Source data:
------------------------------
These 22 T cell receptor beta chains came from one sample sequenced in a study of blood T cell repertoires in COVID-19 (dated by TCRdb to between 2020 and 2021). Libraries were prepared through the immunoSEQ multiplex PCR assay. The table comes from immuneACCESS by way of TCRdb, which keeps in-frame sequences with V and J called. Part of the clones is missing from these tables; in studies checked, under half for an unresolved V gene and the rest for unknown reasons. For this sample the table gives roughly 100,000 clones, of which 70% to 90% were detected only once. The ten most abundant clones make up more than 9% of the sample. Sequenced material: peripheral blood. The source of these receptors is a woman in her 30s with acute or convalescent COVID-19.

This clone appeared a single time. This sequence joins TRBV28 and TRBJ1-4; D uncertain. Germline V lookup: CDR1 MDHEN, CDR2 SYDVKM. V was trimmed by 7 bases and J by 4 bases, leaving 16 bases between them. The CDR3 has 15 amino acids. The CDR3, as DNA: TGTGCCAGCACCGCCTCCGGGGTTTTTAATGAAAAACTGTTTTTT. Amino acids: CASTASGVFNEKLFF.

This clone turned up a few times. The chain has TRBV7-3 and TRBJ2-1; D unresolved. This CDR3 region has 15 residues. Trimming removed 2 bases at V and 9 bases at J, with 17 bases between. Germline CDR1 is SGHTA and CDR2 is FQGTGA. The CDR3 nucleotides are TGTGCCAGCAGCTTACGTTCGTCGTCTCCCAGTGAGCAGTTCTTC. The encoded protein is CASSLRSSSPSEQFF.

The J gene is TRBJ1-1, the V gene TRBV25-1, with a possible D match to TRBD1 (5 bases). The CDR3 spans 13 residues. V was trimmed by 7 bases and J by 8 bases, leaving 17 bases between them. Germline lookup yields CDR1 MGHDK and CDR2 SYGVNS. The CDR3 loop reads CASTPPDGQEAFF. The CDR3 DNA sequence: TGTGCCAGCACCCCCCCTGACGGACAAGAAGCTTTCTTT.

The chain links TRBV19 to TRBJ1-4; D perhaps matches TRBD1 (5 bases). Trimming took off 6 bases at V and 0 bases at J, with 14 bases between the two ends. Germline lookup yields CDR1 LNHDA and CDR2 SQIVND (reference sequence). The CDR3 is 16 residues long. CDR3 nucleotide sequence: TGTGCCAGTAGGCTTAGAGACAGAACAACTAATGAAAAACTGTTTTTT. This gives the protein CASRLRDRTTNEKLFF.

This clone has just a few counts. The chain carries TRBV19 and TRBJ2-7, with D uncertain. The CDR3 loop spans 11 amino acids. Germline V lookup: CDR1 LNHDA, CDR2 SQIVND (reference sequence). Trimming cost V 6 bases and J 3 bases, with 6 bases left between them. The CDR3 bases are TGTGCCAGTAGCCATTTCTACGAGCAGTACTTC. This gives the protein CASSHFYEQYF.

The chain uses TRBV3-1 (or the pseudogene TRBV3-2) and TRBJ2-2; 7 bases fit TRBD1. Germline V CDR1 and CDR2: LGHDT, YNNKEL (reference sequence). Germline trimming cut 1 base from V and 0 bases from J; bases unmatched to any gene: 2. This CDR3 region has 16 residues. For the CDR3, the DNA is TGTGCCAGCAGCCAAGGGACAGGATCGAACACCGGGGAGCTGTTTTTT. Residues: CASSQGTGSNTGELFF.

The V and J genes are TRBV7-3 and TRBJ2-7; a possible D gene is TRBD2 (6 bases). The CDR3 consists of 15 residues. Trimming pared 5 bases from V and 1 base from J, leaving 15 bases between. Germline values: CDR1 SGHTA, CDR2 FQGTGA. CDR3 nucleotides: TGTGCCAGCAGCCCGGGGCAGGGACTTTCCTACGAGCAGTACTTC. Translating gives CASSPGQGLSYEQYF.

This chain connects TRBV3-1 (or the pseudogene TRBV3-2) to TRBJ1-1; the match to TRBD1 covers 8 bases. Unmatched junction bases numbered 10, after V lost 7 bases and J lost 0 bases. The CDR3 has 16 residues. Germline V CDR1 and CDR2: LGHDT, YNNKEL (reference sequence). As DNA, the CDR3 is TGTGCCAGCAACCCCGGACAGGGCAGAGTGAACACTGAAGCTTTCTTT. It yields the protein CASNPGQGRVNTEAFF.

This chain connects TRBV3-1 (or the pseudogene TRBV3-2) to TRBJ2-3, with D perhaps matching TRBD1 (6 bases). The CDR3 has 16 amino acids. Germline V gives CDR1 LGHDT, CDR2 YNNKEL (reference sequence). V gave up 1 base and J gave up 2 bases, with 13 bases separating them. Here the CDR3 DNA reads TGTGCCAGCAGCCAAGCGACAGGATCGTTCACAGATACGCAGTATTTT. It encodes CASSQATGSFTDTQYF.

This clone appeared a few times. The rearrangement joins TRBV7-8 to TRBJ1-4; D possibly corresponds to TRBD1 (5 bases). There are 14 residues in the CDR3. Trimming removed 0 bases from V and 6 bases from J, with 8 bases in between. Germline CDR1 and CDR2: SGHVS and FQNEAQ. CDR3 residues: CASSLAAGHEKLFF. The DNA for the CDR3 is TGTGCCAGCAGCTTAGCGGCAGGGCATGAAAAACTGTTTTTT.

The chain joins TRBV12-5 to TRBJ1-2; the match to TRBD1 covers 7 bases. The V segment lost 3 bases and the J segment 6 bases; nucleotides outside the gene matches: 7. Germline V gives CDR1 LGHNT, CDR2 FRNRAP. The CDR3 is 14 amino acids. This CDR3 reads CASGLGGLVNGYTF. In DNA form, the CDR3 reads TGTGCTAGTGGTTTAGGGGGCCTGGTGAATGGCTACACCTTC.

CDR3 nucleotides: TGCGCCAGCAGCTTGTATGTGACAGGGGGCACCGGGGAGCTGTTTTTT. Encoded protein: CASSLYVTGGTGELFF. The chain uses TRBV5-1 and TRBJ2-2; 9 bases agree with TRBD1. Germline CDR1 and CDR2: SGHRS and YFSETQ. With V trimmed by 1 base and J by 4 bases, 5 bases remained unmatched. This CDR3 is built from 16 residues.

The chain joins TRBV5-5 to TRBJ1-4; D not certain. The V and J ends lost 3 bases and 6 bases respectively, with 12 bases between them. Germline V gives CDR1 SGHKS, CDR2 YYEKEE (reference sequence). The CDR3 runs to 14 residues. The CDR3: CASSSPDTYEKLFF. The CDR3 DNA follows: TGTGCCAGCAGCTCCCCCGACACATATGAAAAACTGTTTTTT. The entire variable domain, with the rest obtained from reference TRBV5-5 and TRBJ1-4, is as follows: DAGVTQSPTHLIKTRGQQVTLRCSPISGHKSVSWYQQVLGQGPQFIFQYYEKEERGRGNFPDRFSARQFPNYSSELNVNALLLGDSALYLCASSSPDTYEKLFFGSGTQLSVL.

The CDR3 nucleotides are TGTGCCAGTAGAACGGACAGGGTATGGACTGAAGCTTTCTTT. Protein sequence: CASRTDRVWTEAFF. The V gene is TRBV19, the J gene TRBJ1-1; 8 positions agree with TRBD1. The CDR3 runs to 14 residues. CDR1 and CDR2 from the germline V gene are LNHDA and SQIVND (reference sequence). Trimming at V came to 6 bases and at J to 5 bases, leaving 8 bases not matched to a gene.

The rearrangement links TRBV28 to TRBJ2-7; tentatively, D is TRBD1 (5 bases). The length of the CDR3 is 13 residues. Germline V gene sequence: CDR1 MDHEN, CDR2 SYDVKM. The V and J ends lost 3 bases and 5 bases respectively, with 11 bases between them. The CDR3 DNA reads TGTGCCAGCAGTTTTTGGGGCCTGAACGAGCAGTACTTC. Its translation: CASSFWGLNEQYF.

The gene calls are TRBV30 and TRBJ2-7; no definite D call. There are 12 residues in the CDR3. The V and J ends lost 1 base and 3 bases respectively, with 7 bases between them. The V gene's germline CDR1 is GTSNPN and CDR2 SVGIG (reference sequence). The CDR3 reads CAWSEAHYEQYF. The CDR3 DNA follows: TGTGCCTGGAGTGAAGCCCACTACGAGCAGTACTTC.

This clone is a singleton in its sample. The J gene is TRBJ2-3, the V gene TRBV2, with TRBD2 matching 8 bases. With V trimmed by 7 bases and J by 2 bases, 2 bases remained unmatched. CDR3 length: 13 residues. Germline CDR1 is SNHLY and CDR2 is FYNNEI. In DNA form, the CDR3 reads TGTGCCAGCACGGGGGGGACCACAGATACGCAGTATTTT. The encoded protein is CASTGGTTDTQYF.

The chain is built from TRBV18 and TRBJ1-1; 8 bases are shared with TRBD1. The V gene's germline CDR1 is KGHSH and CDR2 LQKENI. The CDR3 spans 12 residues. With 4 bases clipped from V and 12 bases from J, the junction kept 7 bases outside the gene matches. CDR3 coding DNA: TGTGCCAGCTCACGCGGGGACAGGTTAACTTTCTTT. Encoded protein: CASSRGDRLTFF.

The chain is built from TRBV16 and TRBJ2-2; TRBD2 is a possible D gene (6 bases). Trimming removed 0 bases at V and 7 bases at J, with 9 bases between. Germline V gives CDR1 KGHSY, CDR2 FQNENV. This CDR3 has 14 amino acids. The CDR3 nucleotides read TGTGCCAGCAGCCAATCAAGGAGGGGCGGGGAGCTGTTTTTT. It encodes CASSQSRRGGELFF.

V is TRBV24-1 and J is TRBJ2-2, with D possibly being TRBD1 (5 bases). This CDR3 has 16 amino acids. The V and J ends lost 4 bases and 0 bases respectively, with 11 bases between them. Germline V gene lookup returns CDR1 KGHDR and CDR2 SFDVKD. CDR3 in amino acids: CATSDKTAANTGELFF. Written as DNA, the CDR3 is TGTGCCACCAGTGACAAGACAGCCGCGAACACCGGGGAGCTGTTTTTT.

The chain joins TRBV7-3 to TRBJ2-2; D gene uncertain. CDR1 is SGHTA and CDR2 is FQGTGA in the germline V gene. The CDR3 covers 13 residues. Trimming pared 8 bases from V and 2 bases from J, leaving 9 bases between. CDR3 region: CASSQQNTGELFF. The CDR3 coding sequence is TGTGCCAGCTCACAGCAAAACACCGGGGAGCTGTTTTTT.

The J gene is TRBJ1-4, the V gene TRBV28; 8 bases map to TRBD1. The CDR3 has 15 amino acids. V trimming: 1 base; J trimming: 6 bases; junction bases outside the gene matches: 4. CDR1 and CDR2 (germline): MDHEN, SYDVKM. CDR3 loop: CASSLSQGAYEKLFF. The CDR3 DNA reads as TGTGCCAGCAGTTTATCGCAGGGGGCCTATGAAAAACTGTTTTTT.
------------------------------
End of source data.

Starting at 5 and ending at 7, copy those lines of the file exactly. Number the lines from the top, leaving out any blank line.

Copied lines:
The chain links TRBV19 to TRBJ1-4; D perhaps matches TRBD1 (5 bases). Trimming took off 6 bases at V and 0 bases at J, with 14 bases between the two ends. Germline lookup yields CDR1 LNHDA and CDR2 SQIVND (reference sequence). The CDR3 is 16 residues long. CDR3 nucleotide sequence: TGTGCCAGTAGGCTTAGAGACAGAACAACTAATGAAAAACTGTTTTTT. This gives the protein CASRLRDRTTNEKLFF.

This clone has just a few counts. The chain carries TRBV19 and TRBJ2-7, with D uncertain. The CDR3 loop spans 11 amino acids. Germline V lookup: CDR1 LNHDA, CDR2 SQIVND (reference sequence). Trimming cost V 6 bases and J 3 bases, with 6 bases left between them. The CDR3 bases are TGTGCCAGTAGCCATTTCTACGAGCAGTACTTC. This gives the protein CASSHFYEQYF.

The chain uses TRBV3-1 (or the pseudogene TRBV3-2) and TRBJ2-2; 7 bases fit TRBD1. Germline V CDR1 and CDR2: LGHDT, YNNKEL (reference sequence). Germline trimming cut 1 base from V and 0 bases from J; bases unmatched to any gene: 2. This CDR3 region has 16 residues. For the CDR3, the DNA is TGTGCCAGCAGCCAAGGGACAGGATCGAACACCGGGGAGCTGTTTTTT. Residues: CASSQGTGSNTGELFF.